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Japan Plant Factory Association Announces Innovative approach to sustainability with Plant factories with artificial lighting (PFAL)

Industry: Agriculture

A New approach to sustainability with plant factories was announced this month by Toyoki Kozai, Japan Plant Factory Association (NPO)

New York City, NY (PRUnderground) April 18th, 2019

Plant Factory is a facility that aids the steady production of high-quality vegetables all year round by artificially controlling the cultivation environment (e.g., light, temperature, humidity, carbon dioxide concentration, and culture solution), allowing growers to plan production.  Japan leads the world in the cutting-edge technology contained in plant factories and it continues to motivate entrepreneurs and start-ups.

In the book “Smart Plant Factory: The next generation indoor vertical farms”, Toyoki Kozai has tried to provide readers with an accurate understanding of plant factories. The book presents an overview of the role of plant factories in the 21st century. Furthermore, it comprises of a lucid description of the concept, characteristics, methodology, design, management, business, recent advances and future technologies of plant factories with artificial lighting (PFAL) and indoor vertical farms. According to the Shift, indoor farming is the future of urban farming as it allows vertical farms that grow all crops, in any place, at any time. It has been observed that there is an emerging interest around the globe in smart PFAL R&D and business and this book tries to cover smart solutions in PFAL et al.

In another book, “Light-Emitting Diodes, the readers can gain insight into the latest theories, technologies, and applications of LEDs based on III-V semiconductor materials. Jinmin Li and G.Q. Zhang describe the latest developments of LEDs with spectral coverage from ultra-violet (UV) to the entire visible light wavelength. The book is a highly recommended read for all the researchers and students working with semiconductors, optoelectronics, and optics. It delves into the various novel ways LEDs can be used, for example, the benefits of LEDs in healthcare and wellbeing or the innovative solutions LEDs can provide in horticulture and animal breeding. The foreword of the book is written by Hiroshi Amano, one of the 2014 winners of the Nobel Prize in Physics for his work on light-emitting diodes. Overall, the book is an interesting, thought-provoking read.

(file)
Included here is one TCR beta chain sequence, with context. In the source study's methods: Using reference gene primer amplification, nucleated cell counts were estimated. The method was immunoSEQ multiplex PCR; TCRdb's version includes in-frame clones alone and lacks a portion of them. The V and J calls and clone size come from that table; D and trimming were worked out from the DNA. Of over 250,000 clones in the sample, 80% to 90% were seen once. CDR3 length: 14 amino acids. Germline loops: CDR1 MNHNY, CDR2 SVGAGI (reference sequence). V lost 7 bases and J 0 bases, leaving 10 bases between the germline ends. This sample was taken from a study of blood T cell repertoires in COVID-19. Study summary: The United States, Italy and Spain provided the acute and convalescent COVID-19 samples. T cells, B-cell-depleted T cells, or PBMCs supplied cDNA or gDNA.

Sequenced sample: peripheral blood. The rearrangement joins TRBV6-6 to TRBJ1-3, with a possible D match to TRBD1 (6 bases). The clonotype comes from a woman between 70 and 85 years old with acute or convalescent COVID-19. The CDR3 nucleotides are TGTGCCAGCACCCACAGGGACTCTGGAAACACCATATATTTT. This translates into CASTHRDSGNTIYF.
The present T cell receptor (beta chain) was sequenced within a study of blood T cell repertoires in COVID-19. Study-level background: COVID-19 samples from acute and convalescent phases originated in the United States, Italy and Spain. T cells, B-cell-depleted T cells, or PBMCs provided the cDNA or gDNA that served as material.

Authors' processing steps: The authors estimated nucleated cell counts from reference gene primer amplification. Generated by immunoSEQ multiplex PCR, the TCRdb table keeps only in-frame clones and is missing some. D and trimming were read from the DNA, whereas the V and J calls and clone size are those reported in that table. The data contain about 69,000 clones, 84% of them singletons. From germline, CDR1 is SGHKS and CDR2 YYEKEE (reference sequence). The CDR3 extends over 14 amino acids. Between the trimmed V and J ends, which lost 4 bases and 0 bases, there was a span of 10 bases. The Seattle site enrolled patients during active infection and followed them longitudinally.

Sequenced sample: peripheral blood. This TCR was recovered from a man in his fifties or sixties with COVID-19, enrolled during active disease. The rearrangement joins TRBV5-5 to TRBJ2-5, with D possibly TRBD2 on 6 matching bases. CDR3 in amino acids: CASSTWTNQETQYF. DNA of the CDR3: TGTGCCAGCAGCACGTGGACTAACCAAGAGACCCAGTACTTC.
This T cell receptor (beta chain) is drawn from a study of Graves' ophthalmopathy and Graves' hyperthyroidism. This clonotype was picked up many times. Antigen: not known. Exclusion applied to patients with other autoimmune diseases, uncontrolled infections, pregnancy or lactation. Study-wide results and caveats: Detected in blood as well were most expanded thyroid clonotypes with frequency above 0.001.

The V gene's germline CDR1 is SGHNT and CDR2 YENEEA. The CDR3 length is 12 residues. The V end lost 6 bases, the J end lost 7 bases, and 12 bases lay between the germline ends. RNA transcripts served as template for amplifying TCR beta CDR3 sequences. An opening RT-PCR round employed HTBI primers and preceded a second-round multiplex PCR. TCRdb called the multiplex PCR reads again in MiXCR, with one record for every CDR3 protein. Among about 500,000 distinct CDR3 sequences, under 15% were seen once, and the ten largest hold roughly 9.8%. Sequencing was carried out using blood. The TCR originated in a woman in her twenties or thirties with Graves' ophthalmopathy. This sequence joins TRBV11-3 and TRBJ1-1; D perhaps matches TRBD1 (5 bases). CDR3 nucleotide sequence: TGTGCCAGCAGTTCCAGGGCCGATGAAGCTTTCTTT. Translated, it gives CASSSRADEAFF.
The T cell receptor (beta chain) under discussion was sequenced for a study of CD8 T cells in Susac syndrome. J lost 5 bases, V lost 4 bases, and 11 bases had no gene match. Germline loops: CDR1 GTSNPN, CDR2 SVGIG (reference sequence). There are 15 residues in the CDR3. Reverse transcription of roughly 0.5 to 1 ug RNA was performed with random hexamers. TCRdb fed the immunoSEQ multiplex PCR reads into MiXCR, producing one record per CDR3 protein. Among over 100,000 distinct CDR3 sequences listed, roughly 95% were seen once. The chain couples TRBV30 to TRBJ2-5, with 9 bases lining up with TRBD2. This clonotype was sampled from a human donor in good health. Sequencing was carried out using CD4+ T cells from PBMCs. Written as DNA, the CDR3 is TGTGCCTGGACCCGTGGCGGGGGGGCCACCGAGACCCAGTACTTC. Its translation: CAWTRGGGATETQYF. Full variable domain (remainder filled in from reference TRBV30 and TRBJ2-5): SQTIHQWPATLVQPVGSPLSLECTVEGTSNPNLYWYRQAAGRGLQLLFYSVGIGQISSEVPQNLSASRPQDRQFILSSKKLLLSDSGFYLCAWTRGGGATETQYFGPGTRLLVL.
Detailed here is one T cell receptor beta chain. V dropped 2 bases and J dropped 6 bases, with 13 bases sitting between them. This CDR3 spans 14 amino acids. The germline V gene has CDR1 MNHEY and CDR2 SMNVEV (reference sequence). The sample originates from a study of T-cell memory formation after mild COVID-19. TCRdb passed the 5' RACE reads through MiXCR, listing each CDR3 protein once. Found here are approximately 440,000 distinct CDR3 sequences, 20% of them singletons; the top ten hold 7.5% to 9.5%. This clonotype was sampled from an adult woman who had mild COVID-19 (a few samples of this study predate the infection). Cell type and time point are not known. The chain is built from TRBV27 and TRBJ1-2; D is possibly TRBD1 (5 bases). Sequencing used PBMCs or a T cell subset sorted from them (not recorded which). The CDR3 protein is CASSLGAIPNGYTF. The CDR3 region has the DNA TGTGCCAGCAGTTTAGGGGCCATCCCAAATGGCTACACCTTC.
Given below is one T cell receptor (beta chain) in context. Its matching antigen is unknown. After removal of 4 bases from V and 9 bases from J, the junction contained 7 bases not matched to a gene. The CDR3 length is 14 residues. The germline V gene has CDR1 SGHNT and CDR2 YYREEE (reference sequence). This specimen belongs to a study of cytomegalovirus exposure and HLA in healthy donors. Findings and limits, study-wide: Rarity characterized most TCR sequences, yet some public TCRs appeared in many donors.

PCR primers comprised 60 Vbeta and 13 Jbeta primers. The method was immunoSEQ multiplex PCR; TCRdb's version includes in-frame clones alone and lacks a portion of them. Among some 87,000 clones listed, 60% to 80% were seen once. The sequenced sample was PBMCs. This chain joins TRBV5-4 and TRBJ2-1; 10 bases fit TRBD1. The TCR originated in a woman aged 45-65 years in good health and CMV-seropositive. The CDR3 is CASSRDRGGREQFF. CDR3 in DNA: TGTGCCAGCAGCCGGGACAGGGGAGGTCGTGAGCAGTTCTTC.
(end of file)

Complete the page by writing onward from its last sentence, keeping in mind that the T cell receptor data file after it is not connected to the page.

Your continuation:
In a research paper, “Benefits, problems, and challenges of plant factories with artificial lighting (PFALs), T. Kozai has discussed the potential and actualized benefits of the PFAL, the current unresolved problems of PFALs and the challenges for the smart PFAL. According to the Kozai, the global and local trilemma on foods, resources, and environment can be solved with the help of PFALs. According to Kozai et al., the benefits of the PFAL are high resource-use efficiency (RUE), high annual productivity per unit land area, and the production of high-quality plants without using pesticides. However, high initial investment, electricity, and labor costs remain a challenge which has further led to a limited number of profitable PFALs.  Kozai suggests that it is vital to understand the concepts behind the benefits and the methodology before designing and operating a PFAL to actualize the potential benefits of the PFAL. In addition to the above, a considerable amount of systematic research, development, and marketing with the appropriate vision, mission, strategy, and methodologies is also crucial. The research on PFALs shows that actualization of potential benefits is relatively easy compared to a greenhouse in which the energy and material balance and the plant-environment relationship is much more complex. Hence, the straightforward approach with respect to the PFAL is helpful.

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